Sometimes, a little can be a lot. That’s the idea behind microdosing cannabis, a technique that’s becoming increasingly popular with cannabis users.
People turn to cannabis to treat a variety of medical and mental health challenges including chronic pain, Parkinson’s disease, glaucoma, anxiety, and depression. Some people go the medical marijuana route and have their doses determined by doctors, but others self-diagnose and self-prescribe. Cannabis dosing is a complex and highly individualized process.
Some people just start dosing themselves with as much as they can comfortably tolerate. This technique is relatively safe, especially if you know how much you can handle without any ill effects. Still, though, it might not get you the results you want. That’s why many experts recommend that you look for the lowest effective dose—a strategy known as microdosing.
The Therapeutic Window
Cannabis experts and prescribing physicians talk about something called the “therapeutic window”—a sweet spot in which the cannabis has the desired effect without any unwanted side effects, such as dizziness or drowsiness.
The problem with dosing based on the therapeutic window is that it’s easy to end up on the high side of that range. You’re experiencing relief, but it might not be as helpful as a lower dose. Meanwhile, you’re building tolerance to cannabis, causing it to become less effective over time.
Microdosing cannabis helps to prevent this tolerance effect by keeping you at the lowest effective dose. That doesn’t mean the least effective dose—just the opposite. Several studies have revealed that when patients receive low, medium, or high doses of cannabis, those receiving lower effective doses have more symptom improvements.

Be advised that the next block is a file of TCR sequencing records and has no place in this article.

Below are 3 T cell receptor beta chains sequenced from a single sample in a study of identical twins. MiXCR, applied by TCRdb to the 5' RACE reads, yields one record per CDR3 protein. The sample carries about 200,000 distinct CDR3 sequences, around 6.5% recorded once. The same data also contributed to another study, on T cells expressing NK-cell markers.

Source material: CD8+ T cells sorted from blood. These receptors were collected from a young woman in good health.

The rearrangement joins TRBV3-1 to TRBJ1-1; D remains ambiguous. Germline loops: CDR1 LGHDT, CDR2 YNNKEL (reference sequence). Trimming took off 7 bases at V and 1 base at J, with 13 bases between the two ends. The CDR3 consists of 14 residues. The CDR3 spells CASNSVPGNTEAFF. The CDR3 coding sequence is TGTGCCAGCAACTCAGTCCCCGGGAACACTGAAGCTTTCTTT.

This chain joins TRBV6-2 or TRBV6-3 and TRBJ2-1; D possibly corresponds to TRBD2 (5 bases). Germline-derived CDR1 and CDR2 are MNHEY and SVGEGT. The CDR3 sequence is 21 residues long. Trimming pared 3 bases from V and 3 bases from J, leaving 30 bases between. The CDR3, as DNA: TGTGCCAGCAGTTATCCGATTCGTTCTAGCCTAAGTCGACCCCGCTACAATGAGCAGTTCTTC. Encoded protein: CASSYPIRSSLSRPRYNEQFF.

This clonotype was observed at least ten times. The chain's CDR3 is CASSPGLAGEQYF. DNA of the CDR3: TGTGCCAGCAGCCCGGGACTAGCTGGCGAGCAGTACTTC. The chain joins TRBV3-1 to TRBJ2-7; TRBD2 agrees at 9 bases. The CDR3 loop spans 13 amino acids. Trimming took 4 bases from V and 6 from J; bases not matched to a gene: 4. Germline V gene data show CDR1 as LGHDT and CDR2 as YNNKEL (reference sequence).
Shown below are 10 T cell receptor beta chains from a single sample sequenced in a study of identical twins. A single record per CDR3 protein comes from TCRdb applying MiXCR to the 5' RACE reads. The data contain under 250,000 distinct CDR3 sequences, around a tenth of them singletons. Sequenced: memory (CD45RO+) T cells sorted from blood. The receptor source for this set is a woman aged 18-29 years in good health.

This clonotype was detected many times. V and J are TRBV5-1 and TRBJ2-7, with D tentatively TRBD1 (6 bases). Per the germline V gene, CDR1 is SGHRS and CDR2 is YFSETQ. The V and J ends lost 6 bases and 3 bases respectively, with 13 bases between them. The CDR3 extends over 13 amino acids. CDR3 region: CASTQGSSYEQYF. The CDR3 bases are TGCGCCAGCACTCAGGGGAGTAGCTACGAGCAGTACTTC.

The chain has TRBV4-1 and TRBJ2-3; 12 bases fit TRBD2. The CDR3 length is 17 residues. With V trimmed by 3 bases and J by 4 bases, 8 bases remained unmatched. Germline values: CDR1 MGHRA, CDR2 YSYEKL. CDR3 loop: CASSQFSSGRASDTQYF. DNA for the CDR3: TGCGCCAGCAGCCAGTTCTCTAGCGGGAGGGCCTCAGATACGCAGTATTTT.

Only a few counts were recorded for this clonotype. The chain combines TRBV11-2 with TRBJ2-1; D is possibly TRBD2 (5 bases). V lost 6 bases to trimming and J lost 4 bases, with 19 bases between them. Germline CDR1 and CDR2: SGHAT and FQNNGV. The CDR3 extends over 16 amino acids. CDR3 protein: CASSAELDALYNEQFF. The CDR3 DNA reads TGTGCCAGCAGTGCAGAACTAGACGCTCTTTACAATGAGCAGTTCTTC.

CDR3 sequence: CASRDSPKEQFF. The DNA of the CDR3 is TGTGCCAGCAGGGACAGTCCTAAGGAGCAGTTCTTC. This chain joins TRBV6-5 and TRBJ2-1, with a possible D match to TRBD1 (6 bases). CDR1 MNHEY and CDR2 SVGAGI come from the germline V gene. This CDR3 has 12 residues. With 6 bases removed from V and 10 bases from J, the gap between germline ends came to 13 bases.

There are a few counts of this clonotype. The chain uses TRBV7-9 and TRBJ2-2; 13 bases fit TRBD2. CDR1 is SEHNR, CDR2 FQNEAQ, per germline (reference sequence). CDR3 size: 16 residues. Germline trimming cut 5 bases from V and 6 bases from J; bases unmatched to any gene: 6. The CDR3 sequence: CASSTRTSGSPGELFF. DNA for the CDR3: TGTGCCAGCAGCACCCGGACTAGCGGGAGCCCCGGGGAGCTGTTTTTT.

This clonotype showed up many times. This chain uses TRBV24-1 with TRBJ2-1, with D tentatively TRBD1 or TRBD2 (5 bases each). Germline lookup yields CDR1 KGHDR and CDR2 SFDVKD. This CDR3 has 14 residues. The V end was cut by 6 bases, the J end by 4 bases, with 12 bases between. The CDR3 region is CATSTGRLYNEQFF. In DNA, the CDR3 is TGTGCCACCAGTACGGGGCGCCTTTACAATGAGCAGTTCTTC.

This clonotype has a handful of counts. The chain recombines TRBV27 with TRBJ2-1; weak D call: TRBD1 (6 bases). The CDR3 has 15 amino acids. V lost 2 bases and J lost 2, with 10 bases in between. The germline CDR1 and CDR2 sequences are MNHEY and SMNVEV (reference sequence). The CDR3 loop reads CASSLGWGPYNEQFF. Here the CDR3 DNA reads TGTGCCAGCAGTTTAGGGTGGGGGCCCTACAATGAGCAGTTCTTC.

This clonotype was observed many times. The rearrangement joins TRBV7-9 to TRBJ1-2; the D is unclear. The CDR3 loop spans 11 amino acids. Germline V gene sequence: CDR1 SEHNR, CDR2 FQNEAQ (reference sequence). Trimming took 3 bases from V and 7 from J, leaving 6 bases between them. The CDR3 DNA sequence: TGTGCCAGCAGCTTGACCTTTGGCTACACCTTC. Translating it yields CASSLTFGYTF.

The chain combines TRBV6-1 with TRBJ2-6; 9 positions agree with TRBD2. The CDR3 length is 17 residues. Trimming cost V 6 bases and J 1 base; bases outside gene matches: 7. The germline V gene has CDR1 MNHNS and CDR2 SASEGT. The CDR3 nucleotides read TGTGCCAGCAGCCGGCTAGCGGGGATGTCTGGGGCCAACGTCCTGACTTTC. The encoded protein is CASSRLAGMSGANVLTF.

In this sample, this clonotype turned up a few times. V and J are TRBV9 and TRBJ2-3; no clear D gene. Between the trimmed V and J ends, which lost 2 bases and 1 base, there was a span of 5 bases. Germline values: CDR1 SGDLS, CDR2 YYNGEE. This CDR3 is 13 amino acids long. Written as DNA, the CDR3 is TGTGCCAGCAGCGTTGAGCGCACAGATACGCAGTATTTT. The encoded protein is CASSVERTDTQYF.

Microdosing doesn’t just inhibit the tolerance response, either. Research indicates that when you use the lowest effective dose of cannabis, your body may increase its own natural production of endocannabinoids, effectively teaching your system how to heal itself.
How to Start Microdosing Cannabis
The “micro” in microdosing is the most important part. Most people find that 1 to 5 mg does the trick. Just don’t fall into the trap of taking more if you don’t feel anything right away. Wait at least 20 minutes to assess how your body responds.
One expert suggests that you start with a single milligram and wait for a full 45 minutes. After that, you can add a milligram if you haven’t felt any effects, but wait another 24 hours before you add another.
If you’re already a heavy user with tolerance to cannabis, you can still microdose. However, you’ll need to reset your system first: abstain from cannabis for 48 hours, then start with a very low dose.
Either way, observation is the key to microdosing cannabis. Everyone reacts differently, so document how you feel with each dose. That way, if you increase your dose by too much at any point, you can easily go back to that lowest effective amount.
Pay attention to what strains you’re using as well. The amount of THC versus CBD that is in a dose can affect how your body reacts. Your body chemistry and weight will also play a factor. For the best results, consult a doctor before you start a dosing plan.